Adapted from Catholic.com
Ash Wednesday is one of the most popular and important holy days in the liturgical
calendar. Ash Wednesday opens Lent, a season of fasting and prayer. It takes place 46
days before Easter Sunday, and is chiefly observed by Catholics, although many other
Christians observe it too.
Ash Wednesday comes from the ancient Jewish tradition of penance and fasting. The
practice includes the wearing of ashes on the head. The ashes symbolize the dust from
which God made us. As the priest applies the ashes to a person’s forehead, he speaks
the words: “Remember that you are dust, and to dust you shall return.” Alternatively, the
priest may speak the words, “Repent and believe in the Gospel.”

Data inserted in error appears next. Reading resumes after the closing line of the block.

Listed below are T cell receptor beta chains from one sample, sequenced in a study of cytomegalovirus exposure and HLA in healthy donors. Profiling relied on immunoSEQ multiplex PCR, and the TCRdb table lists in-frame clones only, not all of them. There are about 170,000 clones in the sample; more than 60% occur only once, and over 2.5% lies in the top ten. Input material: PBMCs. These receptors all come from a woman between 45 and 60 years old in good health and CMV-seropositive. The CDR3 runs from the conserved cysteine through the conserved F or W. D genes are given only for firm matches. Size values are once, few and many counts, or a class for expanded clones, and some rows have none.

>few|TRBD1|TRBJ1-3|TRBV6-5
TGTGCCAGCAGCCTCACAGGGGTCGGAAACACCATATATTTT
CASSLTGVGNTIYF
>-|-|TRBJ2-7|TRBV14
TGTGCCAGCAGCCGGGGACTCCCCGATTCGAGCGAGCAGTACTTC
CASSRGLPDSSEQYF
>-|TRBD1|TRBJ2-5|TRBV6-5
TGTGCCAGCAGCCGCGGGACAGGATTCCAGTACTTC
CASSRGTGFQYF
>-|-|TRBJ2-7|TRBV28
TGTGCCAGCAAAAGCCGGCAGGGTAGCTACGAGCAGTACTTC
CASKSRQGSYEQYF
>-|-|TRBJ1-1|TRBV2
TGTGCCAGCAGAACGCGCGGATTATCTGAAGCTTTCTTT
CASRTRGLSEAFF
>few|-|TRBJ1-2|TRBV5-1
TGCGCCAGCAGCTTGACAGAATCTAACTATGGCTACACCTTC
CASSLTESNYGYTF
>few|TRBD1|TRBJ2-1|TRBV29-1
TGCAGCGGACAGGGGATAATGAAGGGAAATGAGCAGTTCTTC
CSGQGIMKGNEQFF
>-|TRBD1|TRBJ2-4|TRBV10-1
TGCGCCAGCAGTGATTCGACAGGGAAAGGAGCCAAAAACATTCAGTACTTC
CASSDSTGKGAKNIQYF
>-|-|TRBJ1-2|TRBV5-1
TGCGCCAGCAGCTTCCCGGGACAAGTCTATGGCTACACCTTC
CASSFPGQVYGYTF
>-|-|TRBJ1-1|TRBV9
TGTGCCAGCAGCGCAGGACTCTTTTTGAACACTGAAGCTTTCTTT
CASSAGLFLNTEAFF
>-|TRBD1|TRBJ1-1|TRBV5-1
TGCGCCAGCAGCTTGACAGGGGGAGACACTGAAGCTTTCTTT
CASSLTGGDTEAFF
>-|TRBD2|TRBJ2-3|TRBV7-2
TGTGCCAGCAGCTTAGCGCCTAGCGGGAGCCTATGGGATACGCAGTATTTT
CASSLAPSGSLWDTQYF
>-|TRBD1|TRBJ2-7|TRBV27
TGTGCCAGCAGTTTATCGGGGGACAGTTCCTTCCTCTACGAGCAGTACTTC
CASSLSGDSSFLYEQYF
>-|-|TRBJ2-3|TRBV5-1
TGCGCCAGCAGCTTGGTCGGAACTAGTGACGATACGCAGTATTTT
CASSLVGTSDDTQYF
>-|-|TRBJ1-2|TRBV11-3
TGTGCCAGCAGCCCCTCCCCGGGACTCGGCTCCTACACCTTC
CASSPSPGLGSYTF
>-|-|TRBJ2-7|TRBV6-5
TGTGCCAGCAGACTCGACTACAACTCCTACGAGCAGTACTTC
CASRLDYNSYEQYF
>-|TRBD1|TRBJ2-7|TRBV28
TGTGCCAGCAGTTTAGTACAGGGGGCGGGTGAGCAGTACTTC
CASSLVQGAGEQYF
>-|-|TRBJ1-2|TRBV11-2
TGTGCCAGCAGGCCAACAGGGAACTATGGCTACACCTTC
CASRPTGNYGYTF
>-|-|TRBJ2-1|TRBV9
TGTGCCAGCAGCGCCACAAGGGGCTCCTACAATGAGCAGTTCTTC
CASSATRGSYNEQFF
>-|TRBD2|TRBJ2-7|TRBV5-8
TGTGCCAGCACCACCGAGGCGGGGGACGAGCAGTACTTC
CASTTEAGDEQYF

Ashes also symbolize grief, in this case, grief that we have sinned and caused division
from God. Writings from the Second-century Church refer to the wearing of ashes as a
sign of penance.
Priests administer ashes during Mass and all are invited to accept the ashes as a visible
symbol of penance. The ashes are made from blessed palm branches, taken from the
previous year’s palm Sunday Mass.
It is important to remember that Ash Wednesday is a day of penitential prayer and
fasting. Some faithful take the rest of the day off work and remain home. It is generally
inappropriate to dine out, to shop, or to go about in public. Feasting is highly
inappropriate. Small children, the elderly and sick are exempt from this observance.
It is not required that a person wear the ashes for the rest of the day, and they may be
washed off after Mass. However, many people keep the ashes as a reminder until the
Ash Wednesday marks the beginning of the Season of Lent. It is a season of penance,
reflection, and fasting which prepares us for Christ’s Resurrection on Easter Sunday,
through which we attain redemption.